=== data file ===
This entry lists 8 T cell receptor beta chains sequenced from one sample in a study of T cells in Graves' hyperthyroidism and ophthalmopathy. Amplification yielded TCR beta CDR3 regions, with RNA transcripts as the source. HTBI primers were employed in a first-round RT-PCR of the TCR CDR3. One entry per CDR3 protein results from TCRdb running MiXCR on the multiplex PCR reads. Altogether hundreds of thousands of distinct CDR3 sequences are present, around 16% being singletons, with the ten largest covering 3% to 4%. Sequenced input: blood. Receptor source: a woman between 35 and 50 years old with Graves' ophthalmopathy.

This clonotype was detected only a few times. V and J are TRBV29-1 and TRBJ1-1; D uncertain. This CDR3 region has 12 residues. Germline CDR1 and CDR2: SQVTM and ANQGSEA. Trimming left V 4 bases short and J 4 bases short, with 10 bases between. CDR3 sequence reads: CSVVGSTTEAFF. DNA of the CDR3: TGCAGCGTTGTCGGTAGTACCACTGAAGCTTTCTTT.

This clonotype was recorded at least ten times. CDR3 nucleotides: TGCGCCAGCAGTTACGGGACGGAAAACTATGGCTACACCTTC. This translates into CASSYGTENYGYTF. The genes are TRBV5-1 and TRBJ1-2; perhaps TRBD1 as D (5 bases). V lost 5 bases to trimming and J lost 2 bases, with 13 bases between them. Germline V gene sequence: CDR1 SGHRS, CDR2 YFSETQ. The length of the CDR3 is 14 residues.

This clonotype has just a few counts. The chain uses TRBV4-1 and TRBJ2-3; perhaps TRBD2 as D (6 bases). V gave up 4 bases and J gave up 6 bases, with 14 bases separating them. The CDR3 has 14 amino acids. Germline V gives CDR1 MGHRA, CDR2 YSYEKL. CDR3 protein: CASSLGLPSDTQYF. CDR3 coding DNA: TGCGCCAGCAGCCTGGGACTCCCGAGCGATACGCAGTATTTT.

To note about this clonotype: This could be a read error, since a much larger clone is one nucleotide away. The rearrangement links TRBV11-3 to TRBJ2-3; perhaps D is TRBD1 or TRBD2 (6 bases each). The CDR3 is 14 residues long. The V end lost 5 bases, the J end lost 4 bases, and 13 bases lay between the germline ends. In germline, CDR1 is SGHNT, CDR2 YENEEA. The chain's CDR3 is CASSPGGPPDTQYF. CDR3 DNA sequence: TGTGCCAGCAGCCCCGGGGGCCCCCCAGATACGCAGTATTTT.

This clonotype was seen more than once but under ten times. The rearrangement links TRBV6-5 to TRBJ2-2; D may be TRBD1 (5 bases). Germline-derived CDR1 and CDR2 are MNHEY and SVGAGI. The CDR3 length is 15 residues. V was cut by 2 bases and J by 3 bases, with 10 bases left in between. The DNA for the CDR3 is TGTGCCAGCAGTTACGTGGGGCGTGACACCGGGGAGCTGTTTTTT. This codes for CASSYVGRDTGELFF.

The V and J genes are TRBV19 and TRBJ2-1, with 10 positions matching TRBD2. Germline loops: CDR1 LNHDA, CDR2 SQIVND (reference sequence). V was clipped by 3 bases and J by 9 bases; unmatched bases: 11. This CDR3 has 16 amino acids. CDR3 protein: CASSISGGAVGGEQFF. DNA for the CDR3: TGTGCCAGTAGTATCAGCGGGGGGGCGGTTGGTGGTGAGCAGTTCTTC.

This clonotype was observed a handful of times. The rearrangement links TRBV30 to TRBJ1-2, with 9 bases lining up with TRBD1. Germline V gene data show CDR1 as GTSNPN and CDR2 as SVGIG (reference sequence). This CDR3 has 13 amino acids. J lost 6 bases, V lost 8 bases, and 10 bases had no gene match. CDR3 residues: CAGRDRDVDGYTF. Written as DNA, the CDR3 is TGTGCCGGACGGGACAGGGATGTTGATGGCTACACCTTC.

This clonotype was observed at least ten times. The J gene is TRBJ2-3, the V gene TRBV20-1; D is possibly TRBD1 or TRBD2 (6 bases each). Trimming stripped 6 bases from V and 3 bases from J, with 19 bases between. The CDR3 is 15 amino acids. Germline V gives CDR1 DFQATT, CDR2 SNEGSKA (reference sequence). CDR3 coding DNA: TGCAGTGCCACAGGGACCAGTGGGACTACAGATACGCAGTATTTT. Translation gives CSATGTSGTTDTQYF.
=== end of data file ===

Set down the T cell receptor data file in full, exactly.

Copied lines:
This entry lists 8 T cell receptor beta chains sequenced from one sample in a study of T cells in Graves' hyperthyroidism and ophthalmopathy. Amplification yielded TCR beta CDR3 regions, with RNA transcripts as the source. HTBI primers were employed in a first-round RT-PCR of the TCR CDR3. One entry per CDR3 protein results from TCRdb running MiXCR on the multiplex PCR reads. Altogether hundreds of thousands of distinct CDR3 sequences are present, around 16% being singletons, with the ten largest covering 3% to 4%. Sequenced input: blood. Receptor source: a woman between 35 and 50 years old with Graves' ophthalmopathy.

This clonotype was detected only a few times. V and J are TRBV29-1 and TRBJ1-1; D uncertain. This CDR3 region has 12 residues. Germline CDR1 and CDR2: SQVTM and ANQGSEA. Trimming left V 4 bases short and J 4 bases short, with 10 bases between. CDR3 sequence reads: CSVVGSTTEAFF. DNA of the CDR3: TGCAGCGTTGTCGGTAGTACCACTGAAGCTTTCTTT.

This clonotype was recorded at least ten times. CDR3 nucleotides: TGCGCCAGCAGTTACGGGACGGAAAACTATGGCTACACCTTC. This translates into CASSYGTENYGYTF. The genes are TRBV5-1 and TRBJ1-2; perhaps TRBD1 as D (5 bases). V lost 5 bases to trimming and J lost 2 bases, with 13 bases between them. Germline V gene sequence: CDR1 SGHRS, CDR2 YFSETQ. The length of the CDR3 is 14 residues.

This clonotype has just a few counts. The chain uses TRBV4-1 and TRBJ2-3; perhaps TRBD2 as D (6 bases). V gave up 4 bases and J gave up 6 bases, with 14 bases separating them. The CDR3 has 14 amino acids. Germline V gives CDR1 MGHRA, CDR2 YSYEKL. CDR3 protein: CASSLGLPSDTQYF. CDR3 coding DNA: TGCGCCAGCAGCCTGGGACTCCCGAGCGATACGCAGTATTTT.

To note about this clonotype: This could be a read error, since a much larger clone is one nucleotide away. The rearrangement links TRBV11-3 to TRBJ2-3; perhaps D is TRBD1 or TRBD2 (6 bases each). The CDR3 is 14 residues long. The V end lost 5 bases, the J end lost 4 bases, and 13 bases lay between the germline ends. In germline, CDR1 is SGHNT, CDR2 YENEEA. The chain's CDR3 is CASSPGGPPDTQYF. CDR3 DNA sequence: TGTGCCAGCAGCCCCGGGGGCCCCCCAGATACGCAGTATTTT.

This clonotype was seen more than once but under ten times. The rearrangement links TRBV6-5 to TRBJ2-2; D may be TRBD1 (5 bases). Germline-derived CDR1 and CDR2 are MNHEY and SVGAGI. The CDR3 length is 15 residues. V was cut by 2 bases and J by 3 bases, with 10 bases left in between. The DNA for the CDR3 is TGTGCCAGCAGTTACGTGGGGCGTGACACCGGGGAGCTGTTTTTT. This codes for CASSYVGRDTGELFF.

The V and J genes are TRBV19 and TRBJ2-1, with 10 positions matching TRBD2. Germline loops: CDR1 LNHDA, CDR2 SQIVND (reference sequence). V was clipped by 3 bases and J by 9 bases; unmatched bases: 11. This CDR3 has 16 amino acids. CDR3 protein: CASSISGGAVGGEQFF. DNA for the CDR3: TGTGCCAGTAGTATCAGCGGGGGGGCGGTTGGTGGTGAGCAGTTCTTC.

This clonotype was observed a handful of times. The rearrangement links TRBV30 to TRBJ1-2, with 9 bases lining up with TRBD1. Germline V gene data show CDR1 as GTSNPN and CDR2 as SVGIG (reference sequence). This CDR3 has 13 amino acids. J lost 6 bases, V lost 8 bases, and 10 bases had no gene match. CDR3 residues: CAGRDRDVDGYTF. Written as DNA, the CDR3 is TGTGCCGGACGGGACAGGGATGTTGATGGCTACACCTTC.

This clonotype was observed at least ten times. The J gene is TRBJ2-3, the V gene TRBV20-1; D is possibly TRBD1 or TRBD2 (6 bases each). Trimming stripped 6 bases from V and 3 bases from J, with 19 bases between. The CDR3 is 15 amino acids. Germline V gives CDR1 DFQATT, CDR2 SNEGSKA (reference sequence). CDR3 coding DNA: TGCAGTGCCACAGGGACCAGTGGGACTACAGATACGCAGTATTTT. Translation gives CSATGTSGTTDTQYF.